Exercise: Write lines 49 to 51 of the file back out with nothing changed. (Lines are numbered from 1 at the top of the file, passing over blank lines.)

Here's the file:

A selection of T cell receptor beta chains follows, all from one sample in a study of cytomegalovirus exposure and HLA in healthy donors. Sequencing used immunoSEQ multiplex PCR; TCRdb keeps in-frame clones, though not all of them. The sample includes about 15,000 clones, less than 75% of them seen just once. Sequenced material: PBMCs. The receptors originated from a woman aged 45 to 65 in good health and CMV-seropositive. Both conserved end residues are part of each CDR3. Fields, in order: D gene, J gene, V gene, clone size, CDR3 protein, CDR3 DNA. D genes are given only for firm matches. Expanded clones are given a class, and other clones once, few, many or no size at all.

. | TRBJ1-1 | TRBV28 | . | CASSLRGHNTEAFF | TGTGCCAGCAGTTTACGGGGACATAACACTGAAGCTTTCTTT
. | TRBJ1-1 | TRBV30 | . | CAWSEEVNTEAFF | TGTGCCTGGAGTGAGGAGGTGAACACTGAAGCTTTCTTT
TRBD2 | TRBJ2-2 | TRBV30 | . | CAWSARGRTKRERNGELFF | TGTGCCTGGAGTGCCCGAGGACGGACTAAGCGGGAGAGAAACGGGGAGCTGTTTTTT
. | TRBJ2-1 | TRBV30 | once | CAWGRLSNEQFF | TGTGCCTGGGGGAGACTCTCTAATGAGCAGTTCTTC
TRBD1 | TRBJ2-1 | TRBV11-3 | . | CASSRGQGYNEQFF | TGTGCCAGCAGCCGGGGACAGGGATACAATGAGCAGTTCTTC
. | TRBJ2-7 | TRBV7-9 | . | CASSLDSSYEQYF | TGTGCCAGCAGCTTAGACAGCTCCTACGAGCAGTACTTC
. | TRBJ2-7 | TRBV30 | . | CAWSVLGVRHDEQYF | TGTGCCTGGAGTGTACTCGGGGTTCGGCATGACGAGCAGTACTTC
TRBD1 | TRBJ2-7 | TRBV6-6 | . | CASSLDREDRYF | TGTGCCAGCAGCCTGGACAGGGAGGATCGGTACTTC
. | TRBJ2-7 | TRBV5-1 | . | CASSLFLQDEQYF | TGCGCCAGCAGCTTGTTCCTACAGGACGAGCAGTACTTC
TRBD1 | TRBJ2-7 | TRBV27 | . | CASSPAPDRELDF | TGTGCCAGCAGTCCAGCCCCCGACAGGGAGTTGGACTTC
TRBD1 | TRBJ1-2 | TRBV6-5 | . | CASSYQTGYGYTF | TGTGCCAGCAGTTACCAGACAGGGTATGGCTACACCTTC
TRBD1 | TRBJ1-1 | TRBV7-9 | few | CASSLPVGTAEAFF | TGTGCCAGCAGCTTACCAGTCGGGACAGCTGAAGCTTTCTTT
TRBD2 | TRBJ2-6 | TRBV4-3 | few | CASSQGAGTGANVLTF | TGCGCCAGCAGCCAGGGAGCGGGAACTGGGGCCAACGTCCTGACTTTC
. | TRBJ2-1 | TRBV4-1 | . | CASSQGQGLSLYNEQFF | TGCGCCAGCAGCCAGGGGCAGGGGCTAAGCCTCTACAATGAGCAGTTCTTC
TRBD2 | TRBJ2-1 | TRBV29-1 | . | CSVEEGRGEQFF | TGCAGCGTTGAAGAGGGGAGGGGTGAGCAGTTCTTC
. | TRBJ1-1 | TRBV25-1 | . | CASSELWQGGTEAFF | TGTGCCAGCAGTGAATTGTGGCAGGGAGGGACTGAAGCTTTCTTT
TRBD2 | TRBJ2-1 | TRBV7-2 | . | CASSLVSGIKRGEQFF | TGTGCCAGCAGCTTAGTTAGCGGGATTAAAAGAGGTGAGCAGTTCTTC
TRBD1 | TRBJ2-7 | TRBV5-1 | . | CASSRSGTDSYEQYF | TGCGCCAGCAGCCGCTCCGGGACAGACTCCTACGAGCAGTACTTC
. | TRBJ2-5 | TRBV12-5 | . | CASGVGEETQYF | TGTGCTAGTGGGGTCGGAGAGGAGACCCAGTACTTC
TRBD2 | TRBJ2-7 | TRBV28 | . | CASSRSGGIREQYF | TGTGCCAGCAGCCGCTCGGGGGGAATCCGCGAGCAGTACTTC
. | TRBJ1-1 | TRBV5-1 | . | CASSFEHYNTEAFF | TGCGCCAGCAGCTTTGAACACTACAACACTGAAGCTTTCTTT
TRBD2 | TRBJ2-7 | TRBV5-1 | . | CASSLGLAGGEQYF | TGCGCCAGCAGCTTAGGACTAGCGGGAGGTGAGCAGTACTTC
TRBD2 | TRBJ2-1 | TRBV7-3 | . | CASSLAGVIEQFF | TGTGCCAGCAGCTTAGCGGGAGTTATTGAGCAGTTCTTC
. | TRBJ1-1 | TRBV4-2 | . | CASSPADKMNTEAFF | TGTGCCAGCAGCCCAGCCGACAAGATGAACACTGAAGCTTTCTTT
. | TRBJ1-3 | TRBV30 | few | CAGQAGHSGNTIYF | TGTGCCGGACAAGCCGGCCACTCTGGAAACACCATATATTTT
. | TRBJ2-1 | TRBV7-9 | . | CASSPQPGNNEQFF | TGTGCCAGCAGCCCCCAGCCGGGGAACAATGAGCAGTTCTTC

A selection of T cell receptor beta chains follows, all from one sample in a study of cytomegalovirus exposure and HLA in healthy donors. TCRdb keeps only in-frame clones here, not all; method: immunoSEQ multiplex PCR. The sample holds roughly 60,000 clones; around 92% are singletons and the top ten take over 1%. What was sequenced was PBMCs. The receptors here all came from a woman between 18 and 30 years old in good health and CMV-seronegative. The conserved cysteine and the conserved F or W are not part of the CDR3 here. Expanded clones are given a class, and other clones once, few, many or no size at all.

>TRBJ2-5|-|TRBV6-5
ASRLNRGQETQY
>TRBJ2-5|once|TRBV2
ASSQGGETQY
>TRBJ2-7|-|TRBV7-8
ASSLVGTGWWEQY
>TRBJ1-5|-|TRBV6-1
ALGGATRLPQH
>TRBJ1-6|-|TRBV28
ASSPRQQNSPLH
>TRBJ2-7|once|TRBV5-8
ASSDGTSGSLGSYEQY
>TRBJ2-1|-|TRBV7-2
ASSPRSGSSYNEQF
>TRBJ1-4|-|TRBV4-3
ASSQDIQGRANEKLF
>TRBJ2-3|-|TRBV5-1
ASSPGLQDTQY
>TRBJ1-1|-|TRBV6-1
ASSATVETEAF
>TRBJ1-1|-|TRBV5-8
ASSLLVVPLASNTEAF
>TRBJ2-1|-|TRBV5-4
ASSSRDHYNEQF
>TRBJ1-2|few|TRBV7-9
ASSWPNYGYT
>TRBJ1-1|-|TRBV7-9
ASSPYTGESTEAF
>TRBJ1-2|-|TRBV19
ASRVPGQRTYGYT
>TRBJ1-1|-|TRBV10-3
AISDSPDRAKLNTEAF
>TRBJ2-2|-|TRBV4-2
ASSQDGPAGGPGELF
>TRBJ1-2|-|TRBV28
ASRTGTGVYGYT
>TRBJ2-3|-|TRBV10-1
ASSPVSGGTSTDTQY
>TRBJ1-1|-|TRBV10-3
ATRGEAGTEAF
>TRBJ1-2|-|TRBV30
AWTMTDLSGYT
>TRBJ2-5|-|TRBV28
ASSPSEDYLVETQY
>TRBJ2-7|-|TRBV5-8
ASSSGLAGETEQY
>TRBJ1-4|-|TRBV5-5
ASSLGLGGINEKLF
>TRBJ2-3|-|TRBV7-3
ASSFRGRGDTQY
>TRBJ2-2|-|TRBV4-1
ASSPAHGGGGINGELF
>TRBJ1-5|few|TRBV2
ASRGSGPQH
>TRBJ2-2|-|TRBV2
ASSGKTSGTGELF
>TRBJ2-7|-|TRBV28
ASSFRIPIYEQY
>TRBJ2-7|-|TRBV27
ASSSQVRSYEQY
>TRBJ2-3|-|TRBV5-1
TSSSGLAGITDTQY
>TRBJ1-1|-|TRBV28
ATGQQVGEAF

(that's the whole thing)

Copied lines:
>TRBJ1-1|-|TRBV5-8
ASSLLVVPLASNTEAF
>TRBJ2-1|-|TRBV5-4